I have been configuring a rather large topology within my GNS3 environment of late and it is composed of many peers. At this stage I had a plethora of peelings up. The diagram below highlights a small subset of a larger topology that I am using.


I have standard loopbacks which I generally use for peering. This is a simple iBGP peering running over the top of OSPF. Attempting to work through at a pace, on one such peering I put the following commands in to form the neighbour relationship.

R1(config)#router bgp 123
R1(config-router)# neighbour remote-as 123
R3(config)#router bgp 123
R3(config-router)#neighbour remote-as 123

The neighbour addresses are the addresses of the respective routers loopbacks. I prefer to use loopback addressing where possible as BGP peering is more resilient opposed to interface level peers. After a moment the peer didn’t come up (being a little impatient due to my self-imposed time restrictions) I immediately moved to debug.

R1#debug ip bgp 
*Mar  1 18:11:04.919: BGP: open active, local address
*Mar  1 18:11:04.963: BGP: open failed: Connection refused by remote host, open active delayed 34009ms (35000ms max, 28% jitter)

BGP configuration on R1 is sending the local-address to R3. R3 is looking to peer with not This poses a problem for BGP and the peering process as the connection is refused.

When the command configured to peer a BGP neighbour relationship is used it invokes a certain type of behaviour. Take the following command. Neighbour remote-as 123 for example. This will instruct BGP to send a packet with a destination IP of and the source IP address will be the interface address. In our example this is Our packet would look something like this

  • srcIP
  • dstIP
  • dstPort 179

While this is fine the neighbour there is a rule for BGP. The router must receive a TCP connection request with the source address found in the neighbour command. In our case, R3 is expecting a source IP of and is receiving a source IP address of An additional command will fix this.

R1(config)#router bgp 123
R1(config-router)#neigh update-source lo0

Our packet would now look something like the following.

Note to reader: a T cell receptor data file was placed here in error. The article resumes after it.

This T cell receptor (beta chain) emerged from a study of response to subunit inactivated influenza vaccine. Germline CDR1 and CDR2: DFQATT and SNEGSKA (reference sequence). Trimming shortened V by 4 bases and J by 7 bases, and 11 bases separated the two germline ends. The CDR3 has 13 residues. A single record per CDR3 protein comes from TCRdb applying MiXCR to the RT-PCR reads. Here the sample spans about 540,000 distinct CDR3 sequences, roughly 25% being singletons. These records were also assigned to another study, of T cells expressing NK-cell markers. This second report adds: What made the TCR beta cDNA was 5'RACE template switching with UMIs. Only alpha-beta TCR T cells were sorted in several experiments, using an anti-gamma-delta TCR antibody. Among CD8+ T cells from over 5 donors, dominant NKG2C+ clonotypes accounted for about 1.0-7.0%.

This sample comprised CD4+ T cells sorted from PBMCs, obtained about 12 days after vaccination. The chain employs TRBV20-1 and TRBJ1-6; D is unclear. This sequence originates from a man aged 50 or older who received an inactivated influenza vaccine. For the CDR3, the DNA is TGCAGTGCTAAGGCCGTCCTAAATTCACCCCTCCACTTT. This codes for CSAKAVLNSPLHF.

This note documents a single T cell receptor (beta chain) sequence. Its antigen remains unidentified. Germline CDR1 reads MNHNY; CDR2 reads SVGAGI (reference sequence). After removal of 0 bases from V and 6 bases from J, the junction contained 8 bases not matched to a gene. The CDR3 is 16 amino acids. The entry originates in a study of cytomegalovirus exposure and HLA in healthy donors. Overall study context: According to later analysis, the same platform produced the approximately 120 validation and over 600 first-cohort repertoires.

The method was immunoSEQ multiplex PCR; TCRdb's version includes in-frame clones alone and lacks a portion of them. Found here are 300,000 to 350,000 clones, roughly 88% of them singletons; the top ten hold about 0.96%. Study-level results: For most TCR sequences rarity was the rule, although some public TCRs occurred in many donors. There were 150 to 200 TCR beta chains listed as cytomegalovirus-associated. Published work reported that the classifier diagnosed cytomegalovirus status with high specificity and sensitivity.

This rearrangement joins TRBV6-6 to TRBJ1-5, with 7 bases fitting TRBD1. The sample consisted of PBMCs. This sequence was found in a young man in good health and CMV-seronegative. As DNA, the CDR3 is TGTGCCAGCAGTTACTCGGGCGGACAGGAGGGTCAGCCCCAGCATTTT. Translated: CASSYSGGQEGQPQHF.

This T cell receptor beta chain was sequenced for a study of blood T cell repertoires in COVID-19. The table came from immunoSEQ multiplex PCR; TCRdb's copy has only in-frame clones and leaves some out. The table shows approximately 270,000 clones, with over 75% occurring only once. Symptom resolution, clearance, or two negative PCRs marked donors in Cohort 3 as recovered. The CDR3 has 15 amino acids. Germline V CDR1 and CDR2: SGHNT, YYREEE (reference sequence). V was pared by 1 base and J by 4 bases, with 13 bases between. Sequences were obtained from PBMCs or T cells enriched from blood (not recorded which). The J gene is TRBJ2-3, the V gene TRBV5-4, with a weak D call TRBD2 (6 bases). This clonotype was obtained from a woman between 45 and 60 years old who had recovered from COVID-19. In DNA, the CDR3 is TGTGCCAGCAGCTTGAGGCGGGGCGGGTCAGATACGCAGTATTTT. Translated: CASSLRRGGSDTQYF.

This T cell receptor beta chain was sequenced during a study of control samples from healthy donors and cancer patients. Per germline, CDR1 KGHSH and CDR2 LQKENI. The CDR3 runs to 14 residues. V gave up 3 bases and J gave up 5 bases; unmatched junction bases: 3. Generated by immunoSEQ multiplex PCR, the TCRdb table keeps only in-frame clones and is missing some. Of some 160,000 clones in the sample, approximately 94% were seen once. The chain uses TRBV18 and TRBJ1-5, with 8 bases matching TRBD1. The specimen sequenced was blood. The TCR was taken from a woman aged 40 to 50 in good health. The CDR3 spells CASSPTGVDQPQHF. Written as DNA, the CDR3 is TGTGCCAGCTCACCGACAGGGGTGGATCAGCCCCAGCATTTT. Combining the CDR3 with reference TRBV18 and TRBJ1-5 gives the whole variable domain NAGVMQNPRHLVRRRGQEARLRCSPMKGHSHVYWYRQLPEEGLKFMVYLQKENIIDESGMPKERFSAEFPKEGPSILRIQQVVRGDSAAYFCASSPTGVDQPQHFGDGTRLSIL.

• srcIP
  • dstIP
  • dstPort 179
*Mar  1 18:11:37.595: BGP: passive open to
*Mar  1 18:11:37.595: BGP: went from Active to Idle
*Mar  1 18:11:37.595: BGP: went from Idle to Connect
*Mar  1 18:11:37.603: BGP: rcv message type 1, length (excl. header) 26
*Mar  1 18:11:37.603: BGP: rcv OPEN, version 4, holdtime 180 seconds
*Mar  1 18:11:37.603: BGP: went from Connect to OpenSent
*Mar  1 18:11:37.607: BGP: sending OPEN, version 4, my as: 123, holdtime 180 seconds
*Mar  1 18:11:37.607: BGP: rcv OPEN w/ OPTION parameter len: 16
*Mar  1 18:11:37.607: BGP: rcvd OPEN w/ optional parameter type 2 (Capability) len 6
*Mar  1 18:11:37.607: BGP: OPEN has CAPABILITY code: 1, length 4
*Mar  1 18:11:37.607: BGP: OPEN has MP_EXT CAP for afi/safi: 1/1
*Mar  1 18:11:37.607: BGP: rcvd OPEN w/ optional parameter type 2 (Capability) len 2
*Mar  1 18:11:37.607: BGP: OPEN has CAPABILITY code: 128, length 0
*Mar  1 18:11:37.607: BGP: OPEN has ROUTE-REFRESH capability(old) for all address-families
*Mar  1 18:11:37.607: BGP: rcvd OPEN w/ optional parameter type 2 (Capability) len 2
*Mar  1 18:11:37.607: BGP: OPEN has CAPABILITY code: 2, length 0
*Mar  1 18:11:37.607: BGP: OPEN has ROUTE-REFRESH capability(new) for all address-families 
*Mar  1 18:11:37.607: BGP: rcvd OPEN w/ remote AS 123
*Mar  1 18:11:37.611: BGP: went from OpenSent to OpenConfirm
*Mar  1 18:11:37.611: BGP: send message type 1, length (incl. header) 45
*Mar  1 18:11:37.631: BGP: went from OpenConfirm to Established
*Mar  1 18:11:37.631: %BGP-5-ADJCHANGE: neighbor Up 

So lets breakdown the BGP debug. We firstly see debug for the neighbour relationship of We move away from Active state which is a good sign. Into Idle state then immediate to connect. BGP is waiting to receive an Open message from It receives this message and path attributes are exchanged. As by the last two messages we move from OpenConfirm into Established. Debug reports an Adjacency change and neighbour 3.3.3 comes online.

Whilst this post stemmed from an incident of me not typing all the commands from my notepad it serves as a good reminder. It is great to understand how the CLI interprets your commands at the packet level. To understand what it means to put the command string in appended with update-source lo0 and how that effects the packet. I didn’t have any issue sorting out what was wrong but it serves as a timely remind as the march onwards to the CCIE continues that knowing how and why things operate the way they do are as important as ever.

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